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September 27, 1996     The Message
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September 27, 1996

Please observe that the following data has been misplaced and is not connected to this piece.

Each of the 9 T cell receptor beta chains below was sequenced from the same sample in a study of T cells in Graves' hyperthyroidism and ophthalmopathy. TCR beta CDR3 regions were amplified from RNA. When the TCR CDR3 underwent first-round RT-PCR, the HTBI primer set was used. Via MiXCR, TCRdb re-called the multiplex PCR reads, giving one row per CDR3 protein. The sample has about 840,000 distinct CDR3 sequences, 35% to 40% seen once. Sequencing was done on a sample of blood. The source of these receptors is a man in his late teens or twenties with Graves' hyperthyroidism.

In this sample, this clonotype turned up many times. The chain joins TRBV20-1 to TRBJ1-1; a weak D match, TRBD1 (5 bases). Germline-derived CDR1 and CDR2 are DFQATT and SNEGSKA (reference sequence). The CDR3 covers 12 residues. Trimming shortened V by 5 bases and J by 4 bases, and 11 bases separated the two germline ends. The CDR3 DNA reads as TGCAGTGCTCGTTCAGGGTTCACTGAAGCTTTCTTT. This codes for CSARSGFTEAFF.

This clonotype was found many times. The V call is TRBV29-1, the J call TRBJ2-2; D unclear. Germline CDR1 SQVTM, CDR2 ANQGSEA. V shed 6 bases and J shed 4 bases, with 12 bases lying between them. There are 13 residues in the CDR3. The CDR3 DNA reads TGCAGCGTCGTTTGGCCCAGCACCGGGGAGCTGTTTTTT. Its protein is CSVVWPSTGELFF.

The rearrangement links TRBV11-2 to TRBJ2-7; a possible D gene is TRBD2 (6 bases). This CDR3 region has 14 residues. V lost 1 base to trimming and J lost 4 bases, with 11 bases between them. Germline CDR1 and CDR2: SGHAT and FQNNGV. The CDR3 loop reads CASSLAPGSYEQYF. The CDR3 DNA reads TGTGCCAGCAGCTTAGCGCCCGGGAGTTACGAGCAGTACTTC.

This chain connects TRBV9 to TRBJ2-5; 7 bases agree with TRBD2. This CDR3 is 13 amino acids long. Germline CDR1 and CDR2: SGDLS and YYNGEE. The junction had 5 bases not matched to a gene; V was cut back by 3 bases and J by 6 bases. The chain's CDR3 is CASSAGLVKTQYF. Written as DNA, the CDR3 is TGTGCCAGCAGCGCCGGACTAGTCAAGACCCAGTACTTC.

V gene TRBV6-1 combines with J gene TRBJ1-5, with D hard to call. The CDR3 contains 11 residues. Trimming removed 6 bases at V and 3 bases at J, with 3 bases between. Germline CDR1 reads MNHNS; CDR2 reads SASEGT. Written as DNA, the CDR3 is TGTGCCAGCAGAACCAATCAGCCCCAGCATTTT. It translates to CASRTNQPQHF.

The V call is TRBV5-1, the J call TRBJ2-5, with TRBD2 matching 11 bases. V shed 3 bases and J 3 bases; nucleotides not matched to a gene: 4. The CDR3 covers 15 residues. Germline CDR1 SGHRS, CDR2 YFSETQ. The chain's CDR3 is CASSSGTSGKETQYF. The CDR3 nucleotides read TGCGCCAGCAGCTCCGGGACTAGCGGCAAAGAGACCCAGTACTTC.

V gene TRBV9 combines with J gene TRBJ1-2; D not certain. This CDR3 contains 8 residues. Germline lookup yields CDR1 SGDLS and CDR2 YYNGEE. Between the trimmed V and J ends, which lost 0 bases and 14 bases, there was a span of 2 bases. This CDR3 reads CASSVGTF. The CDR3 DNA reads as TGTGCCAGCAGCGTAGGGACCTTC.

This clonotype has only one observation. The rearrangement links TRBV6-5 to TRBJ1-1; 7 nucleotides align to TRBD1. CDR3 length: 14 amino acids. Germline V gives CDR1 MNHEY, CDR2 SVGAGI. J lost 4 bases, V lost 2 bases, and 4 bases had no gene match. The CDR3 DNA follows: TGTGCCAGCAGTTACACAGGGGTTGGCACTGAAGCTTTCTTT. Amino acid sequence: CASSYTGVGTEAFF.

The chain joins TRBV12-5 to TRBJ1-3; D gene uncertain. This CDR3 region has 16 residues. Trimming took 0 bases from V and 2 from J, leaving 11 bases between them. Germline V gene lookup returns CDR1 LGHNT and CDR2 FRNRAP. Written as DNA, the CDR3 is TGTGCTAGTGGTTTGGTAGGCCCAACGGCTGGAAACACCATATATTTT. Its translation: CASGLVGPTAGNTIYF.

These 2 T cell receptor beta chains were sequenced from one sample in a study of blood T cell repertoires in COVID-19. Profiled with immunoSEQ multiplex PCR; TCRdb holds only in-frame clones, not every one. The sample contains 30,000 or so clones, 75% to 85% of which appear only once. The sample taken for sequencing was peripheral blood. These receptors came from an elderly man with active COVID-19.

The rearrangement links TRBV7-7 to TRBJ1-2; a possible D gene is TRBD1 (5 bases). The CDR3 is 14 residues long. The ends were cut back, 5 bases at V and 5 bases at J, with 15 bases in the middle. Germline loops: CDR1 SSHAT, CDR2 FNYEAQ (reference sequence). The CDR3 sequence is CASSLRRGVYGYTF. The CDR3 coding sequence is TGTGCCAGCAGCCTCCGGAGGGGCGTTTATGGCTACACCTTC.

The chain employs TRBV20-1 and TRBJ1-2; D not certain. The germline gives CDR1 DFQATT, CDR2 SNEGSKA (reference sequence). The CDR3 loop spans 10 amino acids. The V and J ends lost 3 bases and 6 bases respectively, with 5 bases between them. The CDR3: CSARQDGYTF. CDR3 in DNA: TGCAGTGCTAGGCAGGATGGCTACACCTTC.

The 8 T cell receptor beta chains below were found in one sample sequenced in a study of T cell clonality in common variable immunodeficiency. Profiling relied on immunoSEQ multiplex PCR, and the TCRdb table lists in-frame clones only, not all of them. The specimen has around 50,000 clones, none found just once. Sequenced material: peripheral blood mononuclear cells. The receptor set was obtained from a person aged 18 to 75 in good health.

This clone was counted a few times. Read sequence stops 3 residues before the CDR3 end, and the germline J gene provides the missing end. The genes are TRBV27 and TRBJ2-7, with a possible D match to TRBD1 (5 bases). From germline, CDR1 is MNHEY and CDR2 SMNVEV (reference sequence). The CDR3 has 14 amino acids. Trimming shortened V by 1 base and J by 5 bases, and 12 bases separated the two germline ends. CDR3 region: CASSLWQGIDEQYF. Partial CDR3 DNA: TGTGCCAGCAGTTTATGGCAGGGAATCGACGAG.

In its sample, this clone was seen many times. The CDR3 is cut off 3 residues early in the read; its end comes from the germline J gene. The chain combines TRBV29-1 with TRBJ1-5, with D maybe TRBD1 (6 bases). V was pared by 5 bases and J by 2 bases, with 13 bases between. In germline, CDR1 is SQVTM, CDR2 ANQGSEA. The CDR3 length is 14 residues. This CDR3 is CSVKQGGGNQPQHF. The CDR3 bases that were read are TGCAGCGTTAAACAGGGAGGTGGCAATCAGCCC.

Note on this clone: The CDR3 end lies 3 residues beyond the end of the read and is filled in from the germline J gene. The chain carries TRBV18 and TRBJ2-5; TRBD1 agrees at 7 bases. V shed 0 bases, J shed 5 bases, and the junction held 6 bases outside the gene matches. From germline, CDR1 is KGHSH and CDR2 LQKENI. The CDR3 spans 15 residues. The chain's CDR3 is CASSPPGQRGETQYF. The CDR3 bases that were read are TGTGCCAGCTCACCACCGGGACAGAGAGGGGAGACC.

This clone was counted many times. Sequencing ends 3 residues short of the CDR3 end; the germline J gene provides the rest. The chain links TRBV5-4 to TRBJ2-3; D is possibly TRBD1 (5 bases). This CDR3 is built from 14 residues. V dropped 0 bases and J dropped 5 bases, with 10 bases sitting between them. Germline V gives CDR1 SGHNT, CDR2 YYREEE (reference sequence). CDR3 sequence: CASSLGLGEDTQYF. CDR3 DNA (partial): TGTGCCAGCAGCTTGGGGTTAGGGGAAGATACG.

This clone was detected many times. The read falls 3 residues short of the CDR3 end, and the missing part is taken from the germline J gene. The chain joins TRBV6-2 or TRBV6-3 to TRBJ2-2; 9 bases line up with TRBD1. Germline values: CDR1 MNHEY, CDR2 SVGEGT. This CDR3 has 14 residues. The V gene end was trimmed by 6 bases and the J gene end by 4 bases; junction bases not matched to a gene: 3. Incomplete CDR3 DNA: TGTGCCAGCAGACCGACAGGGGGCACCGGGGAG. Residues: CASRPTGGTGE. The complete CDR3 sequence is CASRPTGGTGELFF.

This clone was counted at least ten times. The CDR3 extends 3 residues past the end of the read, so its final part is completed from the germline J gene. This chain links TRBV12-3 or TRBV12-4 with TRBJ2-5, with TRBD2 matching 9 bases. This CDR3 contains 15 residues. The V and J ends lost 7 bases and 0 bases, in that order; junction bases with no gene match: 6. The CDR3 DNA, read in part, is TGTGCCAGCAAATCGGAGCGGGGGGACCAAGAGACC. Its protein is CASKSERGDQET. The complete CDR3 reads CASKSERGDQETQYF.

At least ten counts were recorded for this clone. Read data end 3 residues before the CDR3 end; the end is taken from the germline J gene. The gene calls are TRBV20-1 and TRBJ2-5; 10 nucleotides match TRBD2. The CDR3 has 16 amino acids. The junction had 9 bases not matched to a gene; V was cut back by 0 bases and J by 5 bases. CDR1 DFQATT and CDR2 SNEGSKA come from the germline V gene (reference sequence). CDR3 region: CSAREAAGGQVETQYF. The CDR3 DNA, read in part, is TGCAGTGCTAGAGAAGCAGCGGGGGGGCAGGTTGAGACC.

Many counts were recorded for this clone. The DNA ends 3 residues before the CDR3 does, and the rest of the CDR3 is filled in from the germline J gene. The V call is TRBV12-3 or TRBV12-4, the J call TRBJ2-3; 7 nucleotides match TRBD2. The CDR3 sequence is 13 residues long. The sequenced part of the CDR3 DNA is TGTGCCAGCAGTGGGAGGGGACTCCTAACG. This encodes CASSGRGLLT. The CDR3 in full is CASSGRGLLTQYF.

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:ptember 27, 1996 The Message -- for Catholics of Southwestern Indiana 13 -- Commentary-- Confrontation in Jerusalem: Parable of two sons Gospel Commentary for September 29, 1996: Twenty- Sixth Sunday: Ordinary Time: Cycle A: Matthew 21:28-32 In the framework and plan of Jesus' life that Matthew adopted from the Gospel of Mark, Jesus" has reached Jerusalem for the final confrontation with the reli- gious authorities of his people. Strange to say, this is the only time Jesus visits Jerusalem in Mark and Matthew. His ministry from baptism to arrival in !:i ! d By FATHER DON DILGER COLUMNIST Jerusalem is approximately one year in these two gospels. It is valid to question the historical accuracy of such a presentation because the Gospel of John portrays Jesus visiting Jerusalem many times during what seems to be a three'year'ministry. Whatever the historical situa- tion may be, all the gospels show a confrontation between Jesus and the Jerusalem authorities. The setting for the confrontation is in the tem- ple. During a tumultuous entry into Jerusalem Jesus was acclaimed by the people..He entered the temple and drove out the merchants and money- changers. During this confusion Jesus claims the temple as his own, i.e. "my house." To demonstrate. that it is indeed his own place, he heals the sick in the temple to the further acclaim of the people. He is confronted by the religious authorities and leaves the city for the night. In the morning he returns to the temple, where he is met by a delegation of chief priests and elders. They demand to know by what authority he has acted as he did the day before. Jesus confuses them with a question, then presents to them the parable of the two sons. A man had two sons. To the first he said, "Go work in the vine- yard." The first son refused, but later changed his mind and went anyway. The father gave the same order to the second son, who replied, "I am going," but did not. Then the question: "Which did the will of his father?" They had to say, "The first." Here the parable should have ended as parables do, but Matthew depicts Jesus offering an explanation of the parable. John the Baptist came preaching his mes- sage of repentance. Society's out- casts believed his message and repented. The authorities also heard John but refused to believe and repent. It is clear that the second son of the parable represents them. The sec- ond son only pretended to obey his father but did not. If the historical Jesus spoke this parable to the Jerusalem authorities, it would have been without an explanation. They were supposed to draw the conclusion. This is how parables were used in teaching. The speaker tried to involve those who were the object of the spoken parable. The first son" represents the people who seemed unworthy of their father, who at first reject his appeal. The authorities are invited to see themselves in the sec- ond son. Their positions of power and wealth meant to them that they had found God's favor. The low state of others was interpreted as due to their sin- ful lives. Did Jesus gain his hearers by this appeal? Perhaps, Matthew later mentions Joseph of Ari- mathea, a wealthy man and probably a member of the high council, as a disciple of Jesus. The Gospel of John mentions Nicodemus, also a member of the high council, as a secret disciple of Jesus. Luke tells .us that many priests accepted the Christian procla- mation later on. Thus we see how Jesus may have used this parable. It had other lives, one in the mind of Matthew, another in early catechesis after Jesus and before the written gospels. For Matthew the parable is the opening salvo against the Jewish leadership that did not accept Jesus as messiah. Matthew builds his case with bitter denunciations that come to a climax in chapter twenty-three. He blames all the Jewish religious authorities for Jesus' death, and eventually the whole Jewish peo- ple. He does this despite the many instances in his gospel that show the people acclaiming Jesus and despite the fact that all the first Christians were Jews. His gospel reflects the bitter struggle between emerging Christian Judaism and its moth- er Judaism at the end of the first century, not at the time of Jesus. This parable fits into that whole Matthean picture. The Church after Jesus would have used the parable as a justification for the acceptance of Gen- tiles into the Jewish-Christian community. They were represented by the first son who at first refused his father, then repented and obeyed. The second son represented tongtime members of the Church who scorned the latecomers who were of Gentile origin. Today this parable warns against an attitude of superiority toward others whom we con- sider not as good or as favored by God as ourselves. There is always the possibility of the last becoming the first. As Matthew writes so graphically: "The tax collectors and the harlots go into the kingdom of God before you." Readings: Ezekiel 18:25.28; Philippians 2:1.11. Dr. Jane A. Hormuth Chiropractic Physician 474-0704 Hormuth Chiropractic IIc. 1111 S Green River Rd., Suite 104 M&S Fire & Safety Equip. Co. Inc. Over 25 years sales and service in the Tri-state 670 E. Franklin, 424-3863 L. HAUBSTADT ELECTRIC Licensed. Bonded. Insured Industrial, Commercial and Residential EO Box 405 TONy NAZARIO Haubstadt, IN 47639 812-768-5207 1-800-766-2787 ]. (812)254-2641 BUILDING SAVINGS'BANK FSB 200 E. Van Trees St Washington 500 Main St., Petersburg N'S FIRESTONE SERVICE, INC. 1400 W. Franklin Evansville, IN 424-5000 _- SERVICE ELECTRIC INC. IN F .OWENS & MORE Floral Service f"- FREE--,-3 ] CITyoWIDE ] SERVICING ALL AREA HOSPITALS "DELIVERY"I & FUNERAL HOMES (812) 424-8931 1 "800-545-7296 Bob Jacobs 1000 West .Franklin St , Exalayillq" Golden Jubilarians Arthur and Patricia (Buehner) Sammet of Evansville will celebrate their fiftieth wedding anniversary with a Mass of Thanksgiving Oct. 5 at Sacred Heart Church. A buffet and dance will be held at the Evansville Athletic Club. The cou- ple was married Oct. 5, 1946, at St. Anthony Church, Evans- ville by Msgr. Ketter. They are the parents of Gary Sammet of Jacksonville, Fla., and Karen Baehl of Evansville. Their son, Capt. Steven Sammet, is deceased. They have six grand- children. Mr. Sammet is retired from Whirlpool. I Main Street I Pharmacy 217 E. Main St. Downtown Washington Phone: 254-5141 LinCo Coffee Services Total Beverage Distributor Indiana-Illinois.Kentucky 46 Varifies of Coffees and Teas WHATEVER YOUR TASTE, WE CAN MATCH IT Washington 2544409 Evansville 422-1833 I Golden Jubilarians Ray and Elizabeth (Sehroering) Rush of Mount Vernon will celebrate their fiftieth wedding anniversary with a Mass of Thanksgiving at 50 p.m. Oct. 5 at St. Philip Church, St. Philip. A reception will follow until 10 p.m. in St. Philip's Center. The couple requests no gifts. They were married Oct. 1, 1946, at St. Raphael Church, Dubois, by Father Joseph Terstegge. They are the parents of seven children: Kathleen English and Janet Witmeier, both of Newburgh, Marvin Rush of Ste. Genevieve, Mo, Nicholas Rush of Evans. ville, R/chard Rush of Valparaiso, and Alyce Dixon of Evans. ville. Their son, Larry, is deceased. They have 14 grand. children, and three great-grandchildren. Mr. Rush retired from Southern Railway Co. in 1981; Mrs. Rush retired from St. Philip Cafeteria in 1981.